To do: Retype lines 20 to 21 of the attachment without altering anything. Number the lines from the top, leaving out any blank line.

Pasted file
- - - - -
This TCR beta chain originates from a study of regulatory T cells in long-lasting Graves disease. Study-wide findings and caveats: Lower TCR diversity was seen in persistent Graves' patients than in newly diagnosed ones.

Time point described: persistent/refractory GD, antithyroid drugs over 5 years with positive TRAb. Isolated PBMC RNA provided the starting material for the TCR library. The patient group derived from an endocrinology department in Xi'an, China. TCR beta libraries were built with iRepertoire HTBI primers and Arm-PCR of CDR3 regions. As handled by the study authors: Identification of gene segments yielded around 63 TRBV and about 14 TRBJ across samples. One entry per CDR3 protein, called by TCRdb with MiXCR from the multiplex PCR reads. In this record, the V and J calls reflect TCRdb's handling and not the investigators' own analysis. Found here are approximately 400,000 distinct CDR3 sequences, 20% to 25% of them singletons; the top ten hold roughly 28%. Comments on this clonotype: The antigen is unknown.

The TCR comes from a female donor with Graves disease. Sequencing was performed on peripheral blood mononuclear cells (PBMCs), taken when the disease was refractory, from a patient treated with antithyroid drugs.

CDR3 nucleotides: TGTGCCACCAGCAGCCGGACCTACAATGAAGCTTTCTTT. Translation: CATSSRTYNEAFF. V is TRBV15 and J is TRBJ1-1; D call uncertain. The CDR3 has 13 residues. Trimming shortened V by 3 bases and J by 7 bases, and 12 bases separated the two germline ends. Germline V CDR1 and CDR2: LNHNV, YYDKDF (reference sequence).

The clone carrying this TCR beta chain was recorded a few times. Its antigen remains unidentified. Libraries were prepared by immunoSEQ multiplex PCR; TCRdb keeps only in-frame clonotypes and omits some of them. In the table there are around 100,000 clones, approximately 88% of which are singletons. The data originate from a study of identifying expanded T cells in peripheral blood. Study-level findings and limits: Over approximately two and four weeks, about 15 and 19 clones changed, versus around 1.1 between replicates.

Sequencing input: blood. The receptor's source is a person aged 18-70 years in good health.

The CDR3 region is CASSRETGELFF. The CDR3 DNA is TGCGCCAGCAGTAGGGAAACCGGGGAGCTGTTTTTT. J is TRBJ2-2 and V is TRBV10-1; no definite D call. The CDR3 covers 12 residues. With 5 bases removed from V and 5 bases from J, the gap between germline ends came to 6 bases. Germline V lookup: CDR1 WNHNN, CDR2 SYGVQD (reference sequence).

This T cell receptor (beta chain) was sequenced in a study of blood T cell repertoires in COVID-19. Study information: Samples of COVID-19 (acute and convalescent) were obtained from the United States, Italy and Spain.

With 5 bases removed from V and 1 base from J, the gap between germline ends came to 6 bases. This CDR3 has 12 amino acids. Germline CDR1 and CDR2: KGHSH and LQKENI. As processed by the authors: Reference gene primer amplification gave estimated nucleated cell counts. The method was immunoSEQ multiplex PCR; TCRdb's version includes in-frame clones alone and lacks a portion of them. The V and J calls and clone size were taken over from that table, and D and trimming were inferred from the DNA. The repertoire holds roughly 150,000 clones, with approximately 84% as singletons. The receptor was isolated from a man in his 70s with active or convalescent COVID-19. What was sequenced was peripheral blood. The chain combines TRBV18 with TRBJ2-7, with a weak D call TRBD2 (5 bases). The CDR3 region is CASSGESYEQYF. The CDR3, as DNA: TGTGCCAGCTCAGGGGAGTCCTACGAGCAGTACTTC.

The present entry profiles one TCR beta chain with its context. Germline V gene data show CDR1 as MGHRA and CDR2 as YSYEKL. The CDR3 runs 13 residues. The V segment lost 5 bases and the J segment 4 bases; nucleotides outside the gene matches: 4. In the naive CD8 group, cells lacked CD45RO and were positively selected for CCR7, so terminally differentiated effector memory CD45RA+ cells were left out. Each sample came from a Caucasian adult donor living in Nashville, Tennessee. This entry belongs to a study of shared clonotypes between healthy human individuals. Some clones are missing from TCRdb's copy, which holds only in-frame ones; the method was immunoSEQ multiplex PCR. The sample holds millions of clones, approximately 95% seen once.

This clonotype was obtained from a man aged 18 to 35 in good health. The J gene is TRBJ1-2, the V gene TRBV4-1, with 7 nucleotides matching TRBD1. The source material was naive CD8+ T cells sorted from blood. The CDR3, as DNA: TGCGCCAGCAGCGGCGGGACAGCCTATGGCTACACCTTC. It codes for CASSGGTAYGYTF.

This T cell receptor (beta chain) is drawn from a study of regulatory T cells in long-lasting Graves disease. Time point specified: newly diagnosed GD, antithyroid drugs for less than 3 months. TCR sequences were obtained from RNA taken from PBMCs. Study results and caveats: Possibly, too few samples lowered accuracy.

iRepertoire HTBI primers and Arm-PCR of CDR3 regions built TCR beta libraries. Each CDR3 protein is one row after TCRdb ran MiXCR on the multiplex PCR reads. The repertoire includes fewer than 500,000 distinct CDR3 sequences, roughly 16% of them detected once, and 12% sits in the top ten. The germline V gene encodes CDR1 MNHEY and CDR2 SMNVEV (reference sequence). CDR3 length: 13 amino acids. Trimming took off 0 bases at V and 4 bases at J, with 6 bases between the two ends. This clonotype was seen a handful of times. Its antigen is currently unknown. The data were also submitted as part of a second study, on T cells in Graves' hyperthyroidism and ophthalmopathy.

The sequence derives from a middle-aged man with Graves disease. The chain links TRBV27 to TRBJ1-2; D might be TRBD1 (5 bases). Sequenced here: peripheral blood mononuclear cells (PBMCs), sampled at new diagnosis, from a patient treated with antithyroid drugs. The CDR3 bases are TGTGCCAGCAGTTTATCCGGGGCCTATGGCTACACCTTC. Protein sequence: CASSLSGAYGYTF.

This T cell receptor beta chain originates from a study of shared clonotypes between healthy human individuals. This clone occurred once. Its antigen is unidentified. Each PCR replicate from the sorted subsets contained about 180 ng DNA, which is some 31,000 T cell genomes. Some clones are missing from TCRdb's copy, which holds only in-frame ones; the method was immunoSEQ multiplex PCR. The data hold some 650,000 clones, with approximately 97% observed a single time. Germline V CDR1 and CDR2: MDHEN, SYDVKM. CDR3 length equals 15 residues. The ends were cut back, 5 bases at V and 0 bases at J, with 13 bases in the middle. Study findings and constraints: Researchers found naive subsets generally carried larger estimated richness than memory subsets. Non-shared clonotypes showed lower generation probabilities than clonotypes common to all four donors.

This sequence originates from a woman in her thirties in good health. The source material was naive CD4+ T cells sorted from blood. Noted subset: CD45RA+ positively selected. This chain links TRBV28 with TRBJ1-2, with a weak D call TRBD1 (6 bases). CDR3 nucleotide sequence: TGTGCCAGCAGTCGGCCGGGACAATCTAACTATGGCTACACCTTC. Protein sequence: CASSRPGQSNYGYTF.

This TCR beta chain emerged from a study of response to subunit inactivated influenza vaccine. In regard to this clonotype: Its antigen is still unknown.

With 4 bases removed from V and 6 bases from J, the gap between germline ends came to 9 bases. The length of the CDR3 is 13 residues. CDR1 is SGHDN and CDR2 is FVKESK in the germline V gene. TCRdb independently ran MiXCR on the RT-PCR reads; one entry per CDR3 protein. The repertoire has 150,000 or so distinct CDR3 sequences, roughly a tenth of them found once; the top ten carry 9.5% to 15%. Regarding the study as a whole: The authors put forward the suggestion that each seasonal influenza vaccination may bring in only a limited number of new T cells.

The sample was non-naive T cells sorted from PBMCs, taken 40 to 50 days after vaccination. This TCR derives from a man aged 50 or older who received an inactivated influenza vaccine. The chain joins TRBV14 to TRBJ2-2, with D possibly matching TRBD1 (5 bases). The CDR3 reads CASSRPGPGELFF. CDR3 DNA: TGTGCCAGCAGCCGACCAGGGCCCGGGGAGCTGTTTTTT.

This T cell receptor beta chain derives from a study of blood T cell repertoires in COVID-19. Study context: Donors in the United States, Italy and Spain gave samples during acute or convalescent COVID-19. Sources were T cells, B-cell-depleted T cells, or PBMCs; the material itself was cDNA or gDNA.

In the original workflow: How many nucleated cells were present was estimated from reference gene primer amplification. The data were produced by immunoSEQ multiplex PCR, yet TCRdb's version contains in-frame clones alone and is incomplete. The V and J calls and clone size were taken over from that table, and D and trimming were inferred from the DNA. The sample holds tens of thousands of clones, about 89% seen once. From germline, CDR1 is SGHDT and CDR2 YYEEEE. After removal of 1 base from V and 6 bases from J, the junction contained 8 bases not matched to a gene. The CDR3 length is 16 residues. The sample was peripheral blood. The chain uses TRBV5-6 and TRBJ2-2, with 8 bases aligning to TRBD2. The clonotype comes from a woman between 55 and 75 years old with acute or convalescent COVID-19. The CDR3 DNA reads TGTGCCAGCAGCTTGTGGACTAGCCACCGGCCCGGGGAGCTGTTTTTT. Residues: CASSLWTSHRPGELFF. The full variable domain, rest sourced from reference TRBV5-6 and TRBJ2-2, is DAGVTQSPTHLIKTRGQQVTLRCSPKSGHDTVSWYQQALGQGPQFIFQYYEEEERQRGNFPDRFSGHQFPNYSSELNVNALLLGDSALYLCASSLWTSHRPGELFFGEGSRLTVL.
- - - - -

This T cell receptor beta chain derives from a study of blood T cell repertoires in COVID-19. Study context: Donors in the United States, Italy and Spain gave samples during acute or convalescent COVID-19. Sources were T cells, B-cell-depleted T cells, or PBMCs; the material itself was cDNA or gDNA.

In the original workflow: How many nucleated cells were present was estimated from reference gene primer amplification. The data were produced by immunoSEQ multiplex PCR, yet TCRdb's version contains in-frame clones alone and is incomplete. The V and J calls and clone size were taken over from that table, and D and trimming were inferred from the DNA. The sample holds tens of thousands of clones, about 89% seen once. From germline, CDR1 is SGHDT and CDR2 YYEEEE. After removal of 1 base from V and 6 bases from J, the junction contained 8 bases not matched to a gene. The CDR3 length is 16 residues. The sample was peripheral blood. The chain uses TRBV5-6 and TRBJ2-2, with 8 bases aligning to TRBD2. The clonotype comes from a woman between 55 and 75 years old with acute or convalescent COVID-19. The CDR3 DNA reads TGTGCCAGCAGCTTGTGGACTAGCCACCGGCCCGGGGAGCTGTTTTTT. Residues: CASSLWTSHRPGELFF. The full variable domain, rest sourced from reference TRBV5-6 and TRBJ2-2, is DAGVTQSPTHLIKTRGQQVTLRCSPKSGHDTVSWYQQALGQGPQFIFQYYEEEERQRGNFPDRFSGHQFPNYSSELNVNALLLGDSALYLCASSLWTSHRPGELFFGEGSRLTVL.